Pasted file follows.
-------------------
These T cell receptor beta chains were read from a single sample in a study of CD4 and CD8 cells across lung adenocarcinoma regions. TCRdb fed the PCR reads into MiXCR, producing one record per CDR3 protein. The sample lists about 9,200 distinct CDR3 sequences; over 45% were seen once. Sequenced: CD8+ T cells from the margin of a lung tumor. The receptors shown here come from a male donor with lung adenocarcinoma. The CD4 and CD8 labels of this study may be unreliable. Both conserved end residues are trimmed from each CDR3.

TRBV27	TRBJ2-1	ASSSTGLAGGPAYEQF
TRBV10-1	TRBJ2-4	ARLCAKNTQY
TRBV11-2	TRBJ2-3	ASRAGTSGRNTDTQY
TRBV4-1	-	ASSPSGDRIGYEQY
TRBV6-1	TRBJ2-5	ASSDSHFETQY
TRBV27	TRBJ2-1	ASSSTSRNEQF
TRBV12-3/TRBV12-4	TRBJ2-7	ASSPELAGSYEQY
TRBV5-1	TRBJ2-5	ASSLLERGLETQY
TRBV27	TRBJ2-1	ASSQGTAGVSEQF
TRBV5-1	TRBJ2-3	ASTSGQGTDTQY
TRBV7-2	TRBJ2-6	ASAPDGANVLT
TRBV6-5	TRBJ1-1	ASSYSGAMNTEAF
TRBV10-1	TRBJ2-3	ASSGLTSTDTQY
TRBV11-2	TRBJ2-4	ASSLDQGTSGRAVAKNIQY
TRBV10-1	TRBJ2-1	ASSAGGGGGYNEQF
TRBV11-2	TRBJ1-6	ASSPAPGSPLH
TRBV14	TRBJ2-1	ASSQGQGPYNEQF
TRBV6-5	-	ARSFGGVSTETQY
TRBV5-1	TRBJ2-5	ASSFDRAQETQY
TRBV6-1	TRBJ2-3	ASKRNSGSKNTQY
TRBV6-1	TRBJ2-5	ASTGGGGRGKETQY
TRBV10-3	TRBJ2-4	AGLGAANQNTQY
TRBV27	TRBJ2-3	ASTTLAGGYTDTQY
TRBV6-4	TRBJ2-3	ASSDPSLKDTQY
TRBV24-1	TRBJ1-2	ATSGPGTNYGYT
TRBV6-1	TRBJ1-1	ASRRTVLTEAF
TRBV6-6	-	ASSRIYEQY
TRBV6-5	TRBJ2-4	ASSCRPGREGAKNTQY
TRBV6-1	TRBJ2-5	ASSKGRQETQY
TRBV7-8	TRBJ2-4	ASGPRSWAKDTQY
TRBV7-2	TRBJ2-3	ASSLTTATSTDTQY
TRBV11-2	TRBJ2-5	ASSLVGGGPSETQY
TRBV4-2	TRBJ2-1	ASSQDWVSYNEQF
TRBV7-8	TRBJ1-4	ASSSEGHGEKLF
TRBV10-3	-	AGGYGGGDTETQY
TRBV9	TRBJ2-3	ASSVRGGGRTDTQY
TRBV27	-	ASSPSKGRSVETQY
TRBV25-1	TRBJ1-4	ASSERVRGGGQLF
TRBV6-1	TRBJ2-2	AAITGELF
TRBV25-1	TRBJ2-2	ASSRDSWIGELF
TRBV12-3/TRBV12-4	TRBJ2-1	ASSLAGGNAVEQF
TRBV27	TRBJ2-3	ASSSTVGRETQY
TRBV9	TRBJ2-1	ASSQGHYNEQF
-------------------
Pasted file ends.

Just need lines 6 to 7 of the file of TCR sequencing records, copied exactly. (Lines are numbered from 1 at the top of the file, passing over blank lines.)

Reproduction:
TRBV6-1	TRBJ2-5	ASSDSHFETQY
TRBV27	TRBJ2-1	ASSSTSRNEQF